The smell of burnt marijuana during a traffic stop is not probable cause to search the trunk of the car. Commonwealth v. Scott, 2019 PA Super 154, 2019 Pa. Super. LEXIS 459 (May 10, 2019):
We agree that Officer Kerr did not establish sufficient probable cause to continue to search trunk of Appellee’s vehicle. See Manuel, 194 A.3d at 1081. We emphasize the officer’s testimony that the blunt “was just smoked,” and “[t]he smell wasn’t going to go away.” See N.T. Suppression Hr’g at 15. Here, the lingering odor of burnt marijuana was consistent with the contraband that the officer observed in plain view. Compare Stoner, 344 A.2d at 635 (holding that probable cause supported the officer’s search of the trunk of the defendant’s vehicle where the officer noted a very strong odor of freshly cut marijuana, he observed marijuana seeds and leaves in the passenger compartment, and he was certain that the odor was too strong to be coming from the marijuana that was in plain view).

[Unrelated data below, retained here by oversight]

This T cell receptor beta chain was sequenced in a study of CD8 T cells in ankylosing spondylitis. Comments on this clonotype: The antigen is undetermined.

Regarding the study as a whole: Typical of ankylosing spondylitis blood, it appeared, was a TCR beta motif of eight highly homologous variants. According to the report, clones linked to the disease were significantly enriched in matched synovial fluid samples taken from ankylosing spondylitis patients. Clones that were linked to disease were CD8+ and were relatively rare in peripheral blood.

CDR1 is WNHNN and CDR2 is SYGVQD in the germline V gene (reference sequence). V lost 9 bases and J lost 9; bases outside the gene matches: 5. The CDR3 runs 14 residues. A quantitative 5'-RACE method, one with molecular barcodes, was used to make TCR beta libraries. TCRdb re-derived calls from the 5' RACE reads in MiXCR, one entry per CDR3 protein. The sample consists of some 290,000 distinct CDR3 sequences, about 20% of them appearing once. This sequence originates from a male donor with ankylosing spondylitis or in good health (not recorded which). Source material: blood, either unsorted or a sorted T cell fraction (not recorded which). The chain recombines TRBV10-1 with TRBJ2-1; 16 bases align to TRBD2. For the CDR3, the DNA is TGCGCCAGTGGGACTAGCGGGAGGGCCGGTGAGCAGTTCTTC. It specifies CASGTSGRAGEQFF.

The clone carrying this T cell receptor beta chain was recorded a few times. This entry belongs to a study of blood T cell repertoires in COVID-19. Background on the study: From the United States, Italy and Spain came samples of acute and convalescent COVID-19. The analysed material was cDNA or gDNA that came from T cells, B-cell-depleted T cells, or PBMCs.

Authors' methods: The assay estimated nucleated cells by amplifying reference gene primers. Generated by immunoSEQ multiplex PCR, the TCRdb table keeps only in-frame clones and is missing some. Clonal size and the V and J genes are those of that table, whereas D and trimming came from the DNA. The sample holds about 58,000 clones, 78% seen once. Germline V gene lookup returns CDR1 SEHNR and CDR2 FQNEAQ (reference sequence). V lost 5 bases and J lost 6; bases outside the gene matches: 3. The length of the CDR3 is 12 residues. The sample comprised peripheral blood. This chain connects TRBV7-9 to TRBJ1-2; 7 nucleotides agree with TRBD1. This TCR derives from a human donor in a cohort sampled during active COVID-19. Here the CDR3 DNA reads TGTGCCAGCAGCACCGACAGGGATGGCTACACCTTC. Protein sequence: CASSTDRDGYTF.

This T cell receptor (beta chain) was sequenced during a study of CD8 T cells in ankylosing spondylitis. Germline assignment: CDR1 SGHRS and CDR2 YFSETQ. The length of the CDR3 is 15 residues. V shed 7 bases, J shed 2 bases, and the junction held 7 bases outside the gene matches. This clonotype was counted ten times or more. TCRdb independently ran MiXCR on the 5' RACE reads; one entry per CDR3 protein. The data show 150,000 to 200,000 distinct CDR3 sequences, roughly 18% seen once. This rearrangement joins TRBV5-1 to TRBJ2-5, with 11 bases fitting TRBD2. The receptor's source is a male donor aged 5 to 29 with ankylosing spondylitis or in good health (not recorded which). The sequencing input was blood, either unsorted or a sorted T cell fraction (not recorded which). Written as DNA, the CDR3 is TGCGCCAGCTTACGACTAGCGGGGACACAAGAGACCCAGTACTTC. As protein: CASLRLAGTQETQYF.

Further, the record does not provide any other facts that could have supported a belief that additional contraband was located in the trunk. The officer did not testify that Appellee fidgeted or displayed nervous behavior. Rather, the officer’s only testimony about Appellee’s demeanor was that he looked “like a deer in headlights” and “appeared like he didn’t know what to do. …” See N.T. Suppression Hr’g at 15. In the context of a traffic stop, such a demeanor is not unusual. See Commonwealth v. Cartagena, 63 A.3d 294, 305 (Pa. Super. 2013) (en banc) (explaining, “It is the rare person who is not agitated to some extent when stopped by police, even if the driver is a law-abiding citizen who simply failed to notice or repair a broken taillight ….”).